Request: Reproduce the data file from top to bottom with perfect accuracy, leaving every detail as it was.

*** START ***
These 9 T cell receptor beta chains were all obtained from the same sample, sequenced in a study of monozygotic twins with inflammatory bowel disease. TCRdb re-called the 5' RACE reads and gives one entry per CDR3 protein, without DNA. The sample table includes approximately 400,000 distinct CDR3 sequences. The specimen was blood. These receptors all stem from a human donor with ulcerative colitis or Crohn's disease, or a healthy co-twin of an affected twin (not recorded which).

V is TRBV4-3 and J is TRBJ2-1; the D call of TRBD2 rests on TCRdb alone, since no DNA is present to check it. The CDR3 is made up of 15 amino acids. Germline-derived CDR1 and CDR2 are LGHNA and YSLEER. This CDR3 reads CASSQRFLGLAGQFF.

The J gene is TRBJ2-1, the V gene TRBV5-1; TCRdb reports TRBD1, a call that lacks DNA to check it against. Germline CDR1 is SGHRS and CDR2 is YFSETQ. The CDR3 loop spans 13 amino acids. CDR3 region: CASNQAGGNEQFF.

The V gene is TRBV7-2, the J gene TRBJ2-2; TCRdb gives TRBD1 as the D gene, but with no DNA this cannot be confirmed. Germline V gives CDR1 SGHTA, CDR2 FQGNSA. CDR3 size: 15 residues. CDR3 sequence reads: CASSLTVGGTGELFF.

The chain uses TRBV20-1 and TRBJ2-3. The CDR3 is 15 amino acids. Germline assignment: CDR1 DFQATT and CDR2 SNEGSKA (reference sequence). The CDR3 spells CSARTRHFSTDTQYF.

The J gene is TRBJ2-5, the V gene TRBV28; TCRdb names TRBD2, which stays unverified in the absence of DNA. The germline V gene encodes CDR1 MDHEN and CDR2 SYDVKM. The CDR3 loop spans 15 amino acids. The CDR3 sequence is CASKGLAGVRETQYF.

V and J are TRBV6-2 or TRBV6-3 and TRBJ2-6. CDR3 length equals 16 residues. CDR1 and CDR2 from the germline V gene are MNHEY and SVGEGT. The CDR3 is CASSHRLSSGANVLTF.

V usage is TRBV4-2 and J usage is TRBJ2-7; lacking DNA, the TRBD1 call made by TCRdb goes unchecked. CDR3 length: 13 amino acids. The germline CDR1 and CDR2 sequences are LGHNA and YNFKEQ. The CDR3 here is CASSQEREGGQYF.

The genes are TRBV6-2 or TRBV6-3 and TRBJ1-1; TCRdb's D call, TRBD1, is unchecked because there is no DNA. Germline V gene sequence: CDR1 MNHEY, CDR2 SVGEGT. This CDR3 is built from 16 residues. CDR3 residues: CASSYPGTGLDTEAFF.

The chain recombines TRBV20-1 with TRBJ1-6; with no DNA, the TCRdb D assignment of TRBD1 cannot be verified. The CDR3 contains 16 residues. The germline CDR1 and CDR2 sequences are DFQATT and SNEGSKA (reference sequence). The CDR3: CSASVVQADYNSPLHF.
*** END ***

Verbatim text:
These 9 T cell receptor beta chains were all obtained from the same sample, sequenced in a study of monozygotic twins with inflammatory bowel disease. TCRdb re-called the 5' RACE reads and gives one entry per CDR3 protein, without DNA. The sample table includes approximately 400,000 distinct CDR3 sequences. The specimen was blood. These receptors all stem from a human donor with ulcerative colitis or Crohn's disease, or a healthy co-twin of an affected twin (not recorded which).

V is TRBV4-3 and J is TRBJ2-1; the D call of TRBD2 rests on TCRdb alone, since no DNA is present to check it. The CDR3 is made up of 15 amino acids. Germline-derived CDR1 and CDR2 are LGHNA and YSLEER. This CDR3 reads CASSQRFLGLAGQFF.

The J gene is TRBJ2-1, the V gene TRBV5-1; TCRdb reports TRBD1, a call that lacks DNA to check it against. Germline CDR1 is SGHRS and CDR2 is YFSETQ. The CDR3 loop spans 13 amino acids. CDR3 region: CASNQAGGNEQFF.

The V gene is TRBV7-2, the J gene TRBJ2-2; TCRdb gives TRBD1 as the D gene, but with no DNA this cannot be confirmed. Germline V gives CDR1 SGHTA, CDR2 FQGNSA. CDR3 size: 15 residues. CDR3 sequence reads: CASSLTVGGTGELFF.

The chain uses TRBV20-1 and TRBJ2-3. The CDR3 is 15 amino acids. Germline assignment: CDR1 DFQATT and CDR2 SNEGSKA (reference sequence). The CDR3 spells CSARTRHFSTDTQYF.

The J gene is TRBJ2-5, the V gene TRBV28; TCRdb names TRBD2, which stays unverified in the absence of DNA. The germline V gene encodes CDR1 MDHEN and CDR2 SYDVKM. The CDR3 loop spans 15 amino acids. The CDR3 sequence is CASKGLAGVRETQYF.

V and J are TRBV6-2 or TRBV6-3 and TRBJ2-6. CDR3 length equals 16 residues. CDR1 and CDR2 from the germline V gene are MNHEY and SVGEGT. The CDR3 is CASSHRLSSGANVLTF.

V usage is TRBV4-2 and J usage is TRBJ2-7; lacking DNA, the TRBD1 call made by TCRdb goes unchecked. CDR3 length: 13 amino acids. The germline CDR1 and CDR2 sequences are LGHNA and YNFKEQ. The CDR3 here is CASSQEREGGQYF.

The genes are TRBV6-2 or TRBV6-3 and TRBJ1-1; TCRdb's D call, TRBD1, is unchecked because there is no DNA. Germline V gene sequence: CDR1 MNHEY, CDR2 SVGEGT. This CDR3 is built from 16 residues. CDR3 residues: CASSYPGTGLDTEAFF.

The chain recombines TRBV20-1 with TRBJ1-6; with no DNA, the TCRdb D assignment of TRBD1 cannot be verified. The CDR3 contains 16 residues. The germline CDR1 and CDR2 sequences are DFQATT and SNEGSKA (reference sequence). The CDR3: CSASVVQADYNSPLHF.